Gamette says none of the port’s capital project successes would have been possible without the support of its engineering consultants and contractors.

“They’ve been right there with us, helping us execute those priorities,” he says. “We do have challenges from day to day, but through collaboration, we resolve them with good solutions.”

The foundation of this relationship, notes Min Zavarella, president of operations for Pinner Construction Co., is that the port doesn’t view construction as a commodity.

“They’re like a member of your own team,” says Zavarella, whose firm recently completed a $109-million project to construct two fire station boathouses for the port’s state-of-the-art fireboats. “They believe in being fair and that the answer to a question isn’t always just no. They recognize that matters brought up during construction need to be vetted, understood and resolved, and [they] are always looking to find the fair adjudication of any matter.”

Tony Chemali, vice president of construction management for Jacobs, adds that the port also regularly engages its construction partners to find ways to do things better, from capturing lessons learned from previous projects to improving change order and payment processes.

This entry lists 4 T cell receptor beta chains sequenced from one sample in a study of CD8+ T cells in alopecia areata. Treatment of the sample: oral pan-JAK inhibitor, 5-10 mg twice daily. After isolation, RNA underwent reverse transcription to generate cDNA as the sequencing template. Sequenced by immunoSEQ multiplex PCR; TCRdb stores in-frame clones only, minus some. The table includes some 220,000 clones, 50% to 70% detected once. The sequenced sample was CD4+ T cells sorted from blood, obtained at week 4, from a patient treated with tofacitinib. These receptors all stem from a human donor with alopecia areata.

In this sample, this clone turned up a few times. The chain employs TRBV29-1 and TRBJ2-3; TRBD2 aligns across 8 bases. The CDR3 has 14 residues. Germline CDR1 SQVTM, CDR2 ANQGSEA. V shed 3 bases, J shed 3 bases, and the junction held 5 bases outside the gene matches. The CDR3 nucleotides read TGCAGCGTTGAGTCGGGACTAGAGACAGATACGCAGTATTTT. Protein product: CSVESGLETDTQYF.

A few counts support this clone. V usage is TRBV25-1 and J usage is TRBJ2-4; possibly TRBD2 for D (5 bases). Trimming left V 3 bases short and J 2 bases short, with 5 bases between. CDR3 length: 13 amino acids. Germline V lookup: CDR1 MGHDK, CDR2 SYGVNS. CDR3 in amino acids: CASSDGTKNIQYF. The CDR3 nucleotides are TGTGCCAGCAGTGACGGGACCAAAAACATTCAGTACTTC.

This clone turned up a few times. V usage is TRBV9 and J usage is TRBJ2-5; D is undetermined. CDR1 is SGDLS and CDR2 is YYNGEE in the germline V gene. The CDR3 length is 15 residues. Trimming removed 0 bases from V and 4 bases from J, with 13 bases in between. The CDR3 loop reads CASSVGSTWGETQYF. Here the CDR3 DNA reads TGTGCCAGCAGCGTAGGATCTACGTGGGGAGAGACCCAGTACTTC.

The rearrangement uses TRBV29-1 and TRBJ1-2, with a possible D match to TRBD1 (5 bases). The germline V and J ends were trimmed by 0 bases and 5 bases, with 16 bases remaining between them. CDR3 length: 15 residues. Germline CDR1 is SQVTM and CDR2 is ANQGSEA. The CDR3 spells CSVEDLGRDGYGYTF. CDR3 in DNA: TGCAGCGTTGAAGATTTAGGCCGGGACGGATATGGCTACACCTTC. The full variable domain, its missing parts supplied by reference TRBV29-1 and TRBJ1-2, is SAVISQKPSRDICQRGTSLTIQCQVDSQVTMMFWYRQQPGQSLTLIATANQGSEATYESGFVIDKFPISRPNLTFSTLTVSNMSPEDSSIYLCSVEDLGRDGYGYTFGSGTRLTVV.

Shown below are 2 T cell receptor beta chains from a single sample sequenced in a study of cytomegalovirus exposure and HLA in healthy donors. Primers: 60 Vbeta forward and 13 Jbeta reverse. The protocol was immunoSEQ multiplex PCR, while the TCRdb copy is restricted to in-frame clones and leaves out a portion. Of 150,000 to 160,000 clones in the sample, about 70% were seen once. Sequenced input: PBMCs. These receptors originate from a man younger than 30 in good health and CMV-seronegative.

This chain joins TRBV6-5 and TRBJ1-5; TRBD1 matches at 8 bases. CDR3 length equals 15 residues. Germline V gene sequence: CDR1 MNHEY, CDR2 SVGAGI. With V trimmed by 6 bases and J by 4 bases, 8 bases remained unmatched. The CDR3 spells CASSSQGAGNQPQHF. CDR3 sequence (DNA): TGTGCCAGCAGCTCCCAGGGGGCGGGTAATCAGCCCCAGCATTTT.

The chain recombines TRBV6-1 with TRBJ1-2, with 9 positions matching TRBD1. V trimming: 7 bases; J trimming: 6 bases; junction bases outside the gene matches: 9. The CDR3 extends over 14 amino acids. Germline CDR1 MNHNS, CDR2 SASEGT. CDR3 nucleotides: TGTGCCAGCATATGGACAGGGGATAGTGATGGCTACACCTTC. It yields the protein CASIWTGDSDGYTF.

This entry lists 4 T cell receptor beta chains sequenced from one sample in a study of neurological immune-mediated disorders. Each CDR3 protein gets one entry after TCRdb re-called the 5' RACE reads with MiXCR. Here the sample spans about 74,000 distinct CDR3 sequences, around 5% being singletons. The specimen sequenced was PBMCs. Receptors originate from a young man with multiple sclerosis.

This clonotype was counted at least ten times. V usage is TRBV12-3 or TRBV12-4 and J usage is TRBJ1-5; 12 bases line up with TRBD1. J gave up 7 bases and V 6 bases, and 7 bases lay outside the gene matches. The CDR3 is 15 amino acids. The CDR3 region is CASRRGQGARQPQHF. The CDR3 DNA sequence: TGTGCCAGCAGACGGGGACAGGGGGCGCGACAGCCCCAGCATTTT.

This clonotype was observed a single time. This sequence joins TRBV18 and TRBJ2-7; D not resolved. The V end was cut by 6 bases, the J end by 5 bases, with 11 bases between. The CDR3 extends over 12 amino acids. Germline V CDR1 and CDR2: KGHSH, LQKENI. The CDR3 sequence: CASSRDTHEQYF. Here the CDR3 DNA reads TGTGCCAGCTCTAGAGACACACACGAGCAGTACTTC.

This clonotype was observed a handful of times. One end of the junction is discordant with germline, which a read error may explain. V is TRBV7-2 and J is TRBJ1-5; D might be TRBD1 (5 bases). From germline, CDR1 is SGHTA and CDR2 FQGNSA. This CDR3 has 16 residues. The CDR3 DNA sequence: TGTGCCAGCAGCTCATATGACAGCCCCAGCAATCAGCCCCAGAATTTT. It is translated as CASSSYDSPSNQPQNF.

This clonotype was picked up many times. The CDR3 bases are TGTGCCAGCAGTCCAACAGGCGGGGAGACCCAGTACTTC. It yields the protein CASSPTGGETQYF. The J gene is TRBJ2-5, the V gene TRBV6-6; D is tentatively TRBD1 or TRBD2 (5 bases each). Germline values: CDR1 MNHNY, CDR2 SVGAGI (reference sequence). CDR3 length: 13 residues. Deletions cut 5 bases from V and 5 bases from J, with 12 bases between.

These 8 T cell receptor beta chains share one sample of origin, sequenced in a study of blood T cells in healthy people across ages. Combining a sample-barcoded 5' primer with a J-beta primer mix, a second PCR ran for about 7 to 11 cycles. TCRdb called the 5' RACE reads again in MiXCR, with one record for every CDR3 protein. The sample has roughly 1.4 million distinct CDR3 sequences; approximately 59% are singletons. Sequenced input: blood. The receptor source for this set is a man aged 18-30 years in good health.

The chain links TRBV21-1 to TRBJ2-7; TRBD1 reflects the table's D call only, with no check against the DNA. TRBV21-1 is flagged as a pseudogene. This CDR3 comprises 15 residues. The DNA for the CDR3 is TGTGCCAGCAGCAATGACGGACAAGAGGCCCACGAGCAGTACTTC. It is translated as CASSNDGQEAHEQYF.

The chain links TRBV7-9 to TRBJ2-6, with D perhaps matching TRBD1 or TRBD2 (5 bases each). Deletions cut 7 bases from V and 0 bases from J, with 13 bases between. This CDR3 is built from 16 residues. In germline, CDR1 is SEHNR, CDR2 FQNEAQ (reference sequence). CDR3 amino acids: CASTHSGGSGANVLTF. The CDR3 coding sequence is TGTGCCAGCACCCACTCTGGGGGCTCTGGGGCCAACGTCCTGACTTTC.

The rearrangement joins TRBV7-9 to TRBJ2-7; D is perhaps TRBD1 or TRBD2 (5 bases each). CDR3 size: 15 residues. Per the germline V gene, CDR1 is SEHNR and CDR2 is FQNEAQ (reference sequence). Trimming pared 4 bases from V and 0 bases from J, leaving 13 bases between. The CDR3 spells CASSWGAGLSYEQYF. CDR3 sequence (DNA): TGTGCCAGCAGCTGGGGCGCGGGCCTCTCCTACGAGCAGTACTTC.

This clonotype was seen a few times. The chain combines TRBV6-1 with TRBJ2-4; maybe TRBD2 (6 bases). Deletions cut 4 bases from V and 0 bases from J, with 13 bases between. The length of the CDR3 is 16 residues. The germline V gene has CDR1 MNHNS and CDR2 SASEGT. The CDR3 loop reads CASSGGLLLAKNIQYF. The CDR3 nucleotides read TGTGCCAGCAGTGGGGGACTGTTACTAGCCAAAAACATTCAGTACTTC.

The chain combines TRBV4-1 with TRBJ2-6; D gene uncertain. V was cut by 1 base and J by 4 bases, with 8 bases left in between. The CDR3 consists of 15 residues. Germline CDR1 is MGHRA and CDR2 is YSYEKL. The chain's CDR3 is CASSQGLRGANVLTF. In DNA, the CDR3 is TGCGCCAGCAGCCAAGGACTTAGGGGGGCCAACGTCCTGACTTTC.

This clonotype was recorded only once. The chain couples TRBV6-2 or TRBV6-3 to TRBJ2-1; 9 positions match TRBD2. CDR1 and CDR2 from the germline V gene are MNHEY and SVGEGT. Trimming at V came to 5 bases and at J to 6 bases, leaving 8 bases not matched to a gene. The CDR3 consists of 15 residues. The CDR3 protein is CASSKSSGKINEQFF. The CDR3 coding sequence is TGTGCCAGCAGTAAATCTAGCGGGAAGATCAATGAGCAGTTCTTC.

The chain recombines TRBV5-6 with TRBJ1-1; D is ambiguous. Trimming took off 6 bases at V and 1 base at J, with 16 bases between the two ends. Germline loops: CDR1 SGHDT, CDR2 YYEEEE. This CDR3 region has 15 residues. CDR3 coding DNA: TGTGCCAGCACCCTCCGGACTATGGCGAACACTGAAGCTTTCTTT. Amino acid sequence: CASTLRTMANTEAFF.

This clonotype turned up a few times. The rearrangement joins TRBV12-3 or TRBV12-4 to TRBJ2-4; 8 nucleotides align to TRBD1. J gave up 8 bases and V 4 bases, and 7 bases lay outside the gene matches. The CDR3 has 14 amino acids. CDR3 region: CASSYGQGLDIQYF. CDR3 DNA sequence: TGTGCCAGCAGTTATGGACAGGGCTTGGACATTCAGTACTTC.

“It all boils down to their culture and their leadership vision, from top down,” says Chemali, who was involved with the Middle Harbor project. “They have a vision, and they follow it to make sure they’re a fair employer.”

That includes ensuring a reliable supply of coveted craft labor for these ambitious infrastructure efforts. In early 2023, the port and the Los Angeles/Orange Counties Building and Construction Trades Council finalized a 10-year project labor agreement for projects valued at $5 million or more.

offshore wind facility, Pier Wind